NEW YORK/LONDON (REUTERS) – Some global consumers are showing signs of cracking, as shoppers stressed by record inflation stick to buying basics like food, bleach and cheap burgers, while those with bigger bank accounts are snapping up US$3,000 (S$4,168) Louis Vuitton handbags.
Investors are closely watching second quarter corporate results for signs economies are headed toward recession. But so far consumers are sending mixed signals. There is weakness seen in those that have been hit hardest by record fuel and food prices. Meanwhile, credit card and other data shows some are still spending on travel and other high-end pursuits.
Walmart sounded a warning shot on Monday (July 25), issuing a rare profit warning. Its US customers, who tend to come from lower-income households, are buying food and other essentials while skipping aisles filled with clothes and sporting goods.
US consumer confidence fell for a third straight month in July amid persistent worries about higher inflation and rising interest rates.
Sales at luxury group LVMH Moet Hennessy Louis Vuitton climbed 19 per cent in the second quarter, slightly lower than earlier this year. Handbag and high-end liquor sales in Europe and the United States helped offset slowdowns stemming from Covid-19 lockdowns in China.
And payment processor Visa said cross-border volume jumped 40 per cent reflecting a summer travel boom and some consumer resilience.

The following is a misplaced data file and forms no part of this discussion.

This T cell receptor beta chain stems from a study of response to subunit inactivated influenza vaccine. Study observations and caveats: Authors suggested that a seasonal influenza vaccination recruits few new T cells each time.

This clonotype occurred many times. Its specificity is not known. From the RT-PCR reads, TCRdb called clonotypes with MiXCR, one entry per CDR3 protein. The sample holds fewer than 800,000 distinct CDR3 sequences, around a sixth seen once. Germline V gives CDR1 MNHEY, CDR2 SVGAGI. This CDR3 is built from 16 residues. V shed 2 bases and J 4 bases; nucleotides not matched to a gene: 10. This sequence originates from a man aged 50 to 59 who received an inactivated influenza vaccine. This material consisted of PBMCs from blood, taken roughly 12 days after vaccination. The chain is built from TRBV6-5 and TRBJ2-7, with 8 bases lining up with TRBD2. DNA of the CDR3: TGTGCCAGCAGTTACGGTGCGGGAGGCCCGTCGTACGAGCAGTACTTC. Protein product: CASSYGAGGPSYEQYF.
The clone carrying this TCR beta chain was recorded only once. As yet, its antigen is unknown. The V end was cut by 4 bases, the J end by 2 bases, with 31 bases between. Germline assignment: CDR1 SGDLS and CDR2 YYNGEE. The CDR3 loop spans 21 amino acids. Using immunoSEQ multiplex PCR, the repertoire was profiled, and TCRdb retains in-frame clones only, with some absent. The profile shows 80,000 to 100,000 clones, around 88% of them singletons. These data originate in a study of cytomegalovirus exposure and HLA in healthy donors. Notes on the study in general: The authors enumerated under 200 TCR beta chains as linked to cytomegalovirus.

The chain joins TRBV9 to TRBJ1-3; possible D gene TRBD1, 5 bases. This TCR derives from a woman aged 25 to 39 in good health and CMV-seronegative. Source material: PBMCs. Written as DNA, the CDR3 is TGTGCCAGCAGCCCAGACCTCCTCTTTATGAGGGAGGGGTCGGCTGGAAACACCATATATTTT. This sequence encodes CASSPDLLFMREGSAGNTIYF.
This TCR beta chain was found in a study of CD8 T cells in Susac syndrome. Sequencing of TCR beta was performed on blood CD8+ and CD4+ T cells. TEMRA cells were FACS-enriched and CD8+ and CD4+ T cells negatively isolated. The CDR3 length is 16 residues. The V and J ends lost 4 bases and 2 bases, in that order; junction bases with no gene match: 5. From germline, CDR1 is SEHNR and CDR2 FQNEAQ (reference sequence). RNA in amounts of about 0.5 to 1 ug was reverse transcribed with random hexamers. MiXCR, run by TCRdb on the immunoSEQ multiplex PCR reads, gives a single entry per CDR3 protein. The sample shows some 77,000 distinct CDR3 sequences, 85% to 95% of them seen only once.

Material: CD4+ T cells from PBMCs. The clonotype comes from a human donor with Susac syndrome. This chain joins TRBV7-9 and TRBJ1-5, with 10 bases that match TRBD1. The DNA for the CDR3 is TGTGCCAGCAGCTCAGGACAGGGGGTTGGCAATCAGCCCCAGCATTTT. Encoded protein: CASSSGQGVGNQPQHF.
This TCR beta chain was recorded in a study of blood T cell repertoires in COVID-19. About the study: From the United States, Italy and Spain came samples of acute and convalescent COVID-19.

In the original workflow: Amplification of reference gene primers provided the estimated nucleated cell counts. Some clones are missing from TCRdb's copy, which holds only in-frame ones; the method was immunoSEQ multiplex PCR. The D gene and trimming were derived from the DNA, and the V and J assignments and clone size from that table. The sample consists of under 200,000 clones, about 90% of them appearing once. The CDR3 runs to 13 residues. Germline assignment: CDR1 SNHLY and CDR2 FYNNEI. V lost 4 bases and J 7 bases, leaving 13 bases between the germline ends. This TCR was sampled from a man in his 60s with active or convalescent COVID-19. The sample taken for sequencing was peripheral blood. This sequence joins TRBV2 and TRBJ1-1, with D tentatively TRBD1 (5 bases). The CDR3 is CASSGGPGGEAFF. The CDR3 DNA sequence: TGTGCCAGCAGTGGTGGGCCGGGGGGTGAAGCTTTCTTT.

But softer consumer demand hit video gaming revenue at Xbox maker Microsoft, which posted a 7 per cent drop in Xbox-related revenue and expects a further contraction this quarter. Microchip maker Texas Instruments saw weaker demand from consumers for personal electronics.
Buying, but for how long?
Consumer giants Coca Cola, McDonald’s and Unilever all said on Tuesday that their products are still selling, even at higher prices.
Unilever, which has 400 brands including Hellmann’s mayonnaise, Knorr stock cubes and Domestos bleach, raised its full-year sales guidance after beating first-half underlying sales forecasts as it hiked prices.
So far consumers are buying, but there is a question around how long that can last.
“We see price increases when we go out to do a weekly shop. The question is: how much more accepting can the consumer be on those price increases?” said Ashish Sinha, portfolio manager at Unilever and Reckitt shareholder Gabelli.
McDonald’s which operates nearly 40,000 restaurants, said its global same-store sales jumped almost 10 per cent, much better than the expectation for an increase of 6.5 per cent.
Even so, the fast food giant is considering whether to add more discounted menu options because soaring inflation, particularly in Europe, is leading some lower-income consumers to “trade-down” to cheaper items and to buy fewer big combination meals.